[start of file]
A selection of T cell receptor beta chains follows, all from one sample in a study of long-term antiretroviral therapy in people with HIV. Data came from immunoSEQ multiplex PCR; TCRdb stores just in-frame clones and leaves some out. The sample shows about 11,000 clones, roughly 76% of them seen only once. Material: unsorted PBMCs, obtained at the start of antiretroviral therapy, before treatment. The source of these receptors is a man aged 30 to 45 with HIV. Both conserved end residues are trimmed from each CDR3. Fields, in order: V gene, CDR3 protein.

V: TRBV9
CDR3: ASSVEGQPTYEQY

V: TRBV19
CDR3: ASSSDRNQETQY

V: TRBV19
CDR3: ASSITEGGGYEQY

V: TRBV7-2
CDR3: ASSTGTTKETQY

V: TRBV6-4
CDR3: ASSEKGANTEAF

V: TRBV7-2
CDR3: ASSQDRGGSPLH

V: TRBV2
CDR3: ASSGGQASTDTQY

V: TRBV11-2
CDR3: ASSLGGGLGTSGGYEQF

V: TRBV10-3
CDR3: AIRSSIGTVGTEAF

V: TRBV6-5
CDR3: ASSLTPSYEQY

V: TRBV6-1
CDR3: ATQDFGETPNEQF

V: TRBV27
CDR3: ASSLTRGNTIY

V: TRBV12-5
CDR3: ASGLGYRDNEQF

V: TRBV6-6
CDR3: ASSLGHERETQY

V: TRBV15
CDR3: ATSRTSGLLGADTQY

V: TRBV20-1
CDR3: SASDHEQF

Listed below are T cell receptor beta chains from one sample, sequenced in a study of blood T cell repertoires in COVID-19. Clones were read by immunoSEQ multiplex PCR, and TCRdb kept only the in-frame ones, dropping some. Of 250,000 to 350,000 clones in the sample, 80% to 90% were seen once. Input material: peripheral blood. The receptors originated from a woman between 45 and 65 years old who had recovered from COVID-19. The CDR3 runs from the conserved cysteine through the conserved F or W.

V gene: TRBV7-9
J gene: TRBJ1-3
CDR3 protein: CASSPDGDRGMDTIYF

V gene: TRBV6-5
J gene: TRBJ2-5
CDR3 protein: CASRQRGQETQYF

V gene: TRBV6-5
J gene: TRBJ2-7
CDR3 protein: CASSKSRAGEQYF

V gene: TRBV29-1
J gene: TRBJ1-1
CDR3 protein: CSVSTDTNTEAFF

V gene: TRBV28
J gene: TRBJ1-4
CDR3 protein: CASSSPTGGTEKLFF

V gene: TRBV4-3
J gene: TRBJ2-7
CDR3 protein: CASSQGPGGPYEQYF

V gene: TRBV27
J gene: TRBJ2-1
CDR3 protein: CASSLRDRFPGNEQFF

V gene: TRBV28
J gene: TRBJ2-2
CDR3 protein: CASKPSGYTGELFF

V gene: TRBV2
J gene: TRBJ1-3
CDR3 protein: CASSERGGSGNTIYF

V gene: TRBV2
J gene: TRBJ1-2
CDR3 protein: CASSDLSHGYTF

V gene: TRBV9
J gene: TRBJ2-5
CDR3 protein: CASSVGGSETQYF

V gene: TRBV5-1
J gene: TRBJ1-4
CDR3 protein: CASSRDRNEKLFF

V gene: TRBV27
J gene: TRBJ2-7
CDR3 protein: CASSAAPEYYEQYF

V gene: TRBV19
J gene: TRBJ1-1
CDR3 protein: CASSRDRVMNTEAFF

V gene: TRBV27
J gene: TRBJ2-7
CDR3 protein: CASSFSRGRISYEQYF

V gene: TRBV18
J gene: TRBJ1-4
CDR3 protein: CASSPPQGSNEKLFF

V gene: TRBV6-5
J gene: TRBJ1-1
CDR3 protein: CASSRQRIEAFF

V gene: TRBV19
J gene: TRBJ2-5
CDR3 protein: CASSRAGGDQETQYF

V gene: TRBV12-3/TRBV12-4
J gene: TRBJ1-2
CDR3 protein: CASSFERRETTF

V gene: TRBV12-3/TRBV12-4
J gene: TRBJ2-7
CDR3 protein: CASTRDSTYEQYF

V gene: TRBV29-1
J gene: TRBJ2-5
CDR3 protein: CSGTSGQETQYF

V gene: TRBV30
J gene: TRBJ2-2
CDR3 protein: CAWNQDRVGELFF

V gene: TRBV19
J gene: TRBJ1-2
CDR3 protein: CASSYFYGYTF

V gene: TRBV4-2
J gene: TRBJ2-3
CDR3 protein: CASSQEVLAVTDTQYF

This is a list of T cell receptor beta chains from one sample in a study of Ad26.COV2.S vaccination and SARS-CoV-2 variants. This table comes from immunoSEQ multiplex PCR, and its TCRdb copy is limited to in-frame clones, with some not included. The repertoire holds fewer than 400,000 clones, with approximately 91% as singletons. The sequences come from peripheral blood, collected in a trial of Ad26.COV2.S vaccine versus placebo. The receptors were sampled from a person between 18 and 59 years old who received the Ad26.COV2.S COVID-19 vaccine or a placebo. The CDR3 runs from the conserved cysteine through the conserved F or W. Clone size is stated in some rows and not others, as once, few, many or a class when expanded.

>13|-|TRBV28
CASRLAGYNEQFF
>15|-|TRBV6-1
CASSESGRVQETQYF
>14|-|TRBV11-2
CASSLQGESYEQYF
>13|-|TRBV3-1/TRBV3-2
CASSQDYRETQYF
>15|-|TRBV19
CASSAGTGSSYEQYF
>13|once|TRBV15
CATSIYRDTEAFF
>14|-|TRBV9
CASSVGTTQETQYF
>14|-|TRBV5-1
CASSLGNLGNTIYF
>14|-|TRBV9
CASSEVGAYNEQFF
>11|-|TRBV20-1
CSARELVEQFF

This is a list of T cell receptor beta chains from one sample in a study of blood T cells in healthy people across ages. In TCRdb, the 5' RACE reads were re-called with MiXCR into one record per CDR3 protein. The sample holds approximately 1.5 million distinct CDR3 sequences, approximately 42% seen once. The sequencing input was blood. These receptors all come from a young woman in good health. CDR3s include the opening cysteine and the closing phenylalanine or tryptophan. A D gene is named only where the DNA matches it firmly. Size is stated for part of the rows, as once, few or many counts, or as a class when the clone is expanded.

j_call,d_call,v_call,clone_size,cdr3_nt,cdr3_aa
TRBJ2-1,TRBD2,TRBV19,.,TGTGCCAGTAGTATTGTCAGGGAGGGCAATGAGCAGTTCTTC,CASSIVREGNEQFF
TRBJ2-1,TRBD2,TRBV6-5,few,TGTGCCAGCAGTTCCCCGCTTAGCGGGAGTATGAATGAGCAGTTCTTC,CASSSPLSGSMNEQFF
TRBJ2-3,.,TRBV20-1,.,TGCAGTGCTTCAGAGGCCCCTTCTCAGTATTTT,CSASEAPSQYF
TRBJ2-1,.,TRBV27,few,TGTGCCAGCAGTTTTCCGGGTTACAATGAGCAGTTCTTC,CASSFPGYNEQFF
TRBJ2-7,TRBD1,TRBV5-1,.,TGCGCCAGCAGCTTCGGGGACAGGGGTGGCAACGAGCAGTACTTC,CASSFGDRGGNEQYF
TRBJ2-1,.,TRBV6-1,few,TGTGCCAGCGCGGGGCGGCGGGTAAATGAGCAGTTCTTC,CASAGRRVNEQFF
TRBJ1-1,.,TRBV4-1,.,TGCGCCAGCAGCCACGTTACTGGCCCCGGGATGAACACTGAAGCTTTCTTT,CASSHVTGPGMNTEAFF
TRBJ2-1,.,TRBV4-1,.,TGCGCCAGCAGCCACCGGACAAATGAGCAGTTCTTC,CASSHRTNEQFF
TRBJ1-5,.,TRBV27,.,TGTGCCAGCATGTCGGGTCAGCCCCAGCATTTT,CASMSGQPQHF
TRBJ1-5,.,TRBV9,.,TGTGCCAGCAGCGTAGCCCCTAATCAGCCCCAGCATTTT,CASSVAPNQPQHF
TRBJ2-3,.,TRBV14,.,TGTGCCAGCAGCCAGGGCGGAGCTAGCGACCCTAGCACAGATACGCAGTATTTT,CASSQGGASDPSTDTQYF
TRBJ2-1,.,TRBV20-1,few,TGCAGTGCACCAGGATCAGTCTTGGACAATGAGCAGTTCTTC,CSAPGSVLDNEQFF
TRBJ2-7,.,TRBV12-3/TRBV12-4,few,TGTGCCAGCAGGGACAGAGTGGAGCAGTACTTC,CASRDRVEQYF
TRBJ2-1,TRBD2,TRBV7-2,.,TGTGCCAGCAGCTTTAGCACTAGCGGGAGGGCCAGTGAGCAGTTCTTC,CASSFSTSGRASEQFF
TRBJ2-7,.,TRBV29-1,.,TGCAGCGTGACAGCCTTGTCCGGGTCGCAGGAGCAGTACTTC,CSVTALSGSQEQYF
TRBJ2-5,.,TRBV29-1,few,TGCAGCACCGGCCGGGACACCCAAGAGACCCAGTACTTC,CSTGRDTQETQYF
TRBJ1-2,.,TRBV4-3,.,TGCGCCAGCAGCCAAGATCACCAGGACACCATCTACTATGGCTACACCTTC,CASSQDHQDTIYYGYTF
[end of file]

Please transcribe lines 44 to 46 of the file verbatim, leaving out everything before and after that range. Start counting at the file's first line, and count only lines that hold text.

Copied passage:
V gene: TRBV29-1
J gene: TRBJ1-1
CDR3 protein: CSVSTDTNTEAFF